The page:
September 11, 2009,
K.L. asks from Valdosta, GA on September 09, 2009
A.B. answers from Boca Raton on September 10, 2009
My daughter has auditory processing problems and the memory glitch. She did have tubes in her ear from age 4-5 because she was not hearing well when speech and language were developing. Common cause of this learning glitch. These kids are very bright and they learn visually and compensate in a lot of ways.
Sometimes they are twice exceptional (high IQ with this LD) and that makes for frustrated kid. My little girl..whooh...
They learn in very fun ways that are unfortunately time consuming in a regular class cookie cutter style. It take time at home to work through it. Some ideas are.
Drawing pictures for new words when learning to spell them.
Using playdoh to shape new words and sculpt the object.
Incorporate movement into memory activity. We bounce a ball back and forth with spelling.
Engage the whole body in memorization of things. ACt it out.
Talk about everything you are doing with this child. MAking dinner, driving in the car. ASk questions, engage conversation all the time.
Play games that involve multiple instructions with rewards.
Big Brain Academy on Wii is also very useful for these kids.
Be patient and know you've taken the first step in raising a unique, likely very creative child.These kids are challenging, but so much fun when you teach them the way they learn. It's a neat experience!
I wish you luck!
1 mom found this helpful
S.M. answers from Miami on September 10, 2009
Hi, K.. Yes, indeed, there is much that your son can do to compensate for having trouble absorbing and remembering what he hears. I have a similar learning disability along with a very bad short term memory, especially for what I hear.
This is how I compensate for it: #1: I write down everything I want to remember. Most of the time, I only need to write down a couple of words so that I can jog my memory. Teach your son how to take notes in school -- they should be teaching the children this anyway, but go ahead and give him a head start. #2 -- I have to get all of my senses into the act when I want to learn, comprehend and remember something. When I am in a situation where I need to learn or remember something, as I'm writing it down, I'm also conscious of how the pen feels in my hand. I'm making sure that I look at what I'm writing, and I also look at the person's face while he or she is talking to me. I get my sense of vision into the act because that helps me remember when it's coupled together with my hearing and my sense of touch. Sometimes I also draw little pictures to help me remember a concept. Again, that brings in my physical sense of touch and my visual learning.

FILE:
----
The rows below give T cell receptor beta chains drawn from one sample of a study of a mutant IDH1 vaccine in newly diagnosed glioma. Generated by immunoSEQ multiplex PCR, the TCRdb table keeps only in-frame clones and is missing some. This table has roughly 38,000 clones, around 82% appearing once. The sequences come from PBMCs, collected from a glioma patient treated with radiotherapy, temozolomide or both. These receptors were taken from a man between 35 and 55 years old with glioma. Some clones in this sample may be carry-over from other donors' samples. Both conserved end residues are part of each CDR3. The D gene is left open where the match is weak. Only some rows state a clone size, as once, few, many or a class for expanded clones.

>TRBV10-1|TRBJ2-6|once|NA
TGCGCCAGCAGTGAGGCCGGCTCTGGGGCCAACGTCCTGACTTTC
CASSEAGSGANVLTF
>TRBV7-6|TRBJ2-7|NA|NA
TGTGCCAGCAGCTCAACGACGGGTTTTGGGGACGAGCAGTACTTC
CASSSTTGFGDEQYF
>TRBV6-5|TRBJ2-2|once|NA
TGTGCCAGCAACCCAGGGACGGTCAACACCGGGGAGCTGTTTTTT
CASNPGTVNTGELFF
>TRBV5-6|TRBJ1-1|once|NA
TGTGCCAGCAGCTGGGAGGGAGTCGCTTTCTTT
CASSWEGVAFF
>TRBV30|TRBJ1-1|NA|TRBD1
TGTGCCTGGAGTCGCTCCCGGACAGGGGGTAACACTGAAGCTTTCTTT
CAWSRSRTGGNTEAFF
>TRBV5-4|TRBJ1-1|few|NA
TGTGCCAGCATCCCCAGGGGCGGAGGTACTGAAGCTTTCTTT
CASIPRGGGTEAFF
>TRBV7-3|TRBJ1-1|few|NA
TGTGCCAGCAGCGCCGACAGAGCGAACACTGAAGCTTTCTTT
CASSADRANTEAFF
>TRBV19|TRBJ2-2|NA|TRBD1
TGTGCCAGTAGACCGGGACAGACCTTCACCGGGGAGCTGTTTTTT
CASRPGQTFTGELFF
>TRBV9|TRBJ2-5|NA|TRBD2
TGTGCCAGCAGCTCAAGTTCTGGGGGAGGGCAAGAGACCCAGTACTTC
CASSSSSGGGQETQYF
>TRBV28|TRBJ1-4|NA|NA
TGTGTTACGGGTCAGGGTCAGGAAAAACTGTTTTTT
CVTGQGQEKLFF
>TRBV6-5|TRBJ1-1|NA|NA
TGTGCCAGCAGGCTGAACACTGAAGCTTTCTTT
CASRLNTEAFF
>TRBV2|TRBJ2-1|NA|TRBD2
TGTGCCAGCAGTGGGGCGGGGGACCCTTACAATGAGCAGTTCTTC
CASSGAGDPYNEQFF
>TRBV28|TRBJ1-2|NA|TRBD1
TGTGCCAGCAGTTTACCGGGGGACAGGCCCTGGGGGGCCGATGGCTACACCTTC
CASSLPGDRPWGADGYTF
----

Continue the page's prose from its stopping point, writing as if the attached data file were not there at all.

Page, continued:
When I write stuff down, I make sure I touch the words with my fingers and feel the paper while I'm looking at it. That means that the words are stimulating all my senses at the same time, and this leaves a more intense impression on the brain. However, just like any other child, your son is going to need repetition in order to remember and learn. I hope this teacher doesn't think she can tell 7-year-olds something one time and have them remember it!!!!!
Another thing -- if the teacher is aware of the fact that she has a student who has trouble learning by hearing, why doesn't she write stuff on the board or supplement her lessons with pictures or other visual aids? It's crazy to expect someone with a learning disability that knocks out the sense of hearing, to depend on hearing alone to grasp what's going on. That's like sending someone who uses a wheelchair to Phys Ed and telling him or her to get up and run. It's not going to happen.
With time and patience, your son can learn to concentrate and focus better on what he hears, and with more learning and knowledge to build upon, his auditory learning will become easier with experience...but he's just a little guy, and he needs more accomodation from the teacher.
I never heard of a first grade teacher who didn't use visual aids to boost understanding of her teaching.
She needs to remember that she must make eye contact frequently with your son while she's giving him directions. She needs to be patient, repeat what she says, and be near him in order for him to stay focused and feel connected with what is going on. Your son should be sitting at the front of the classroom -- it's educational death for a learning disabled person to sit at the back of the room, especially if hearing is the weakest learning sense.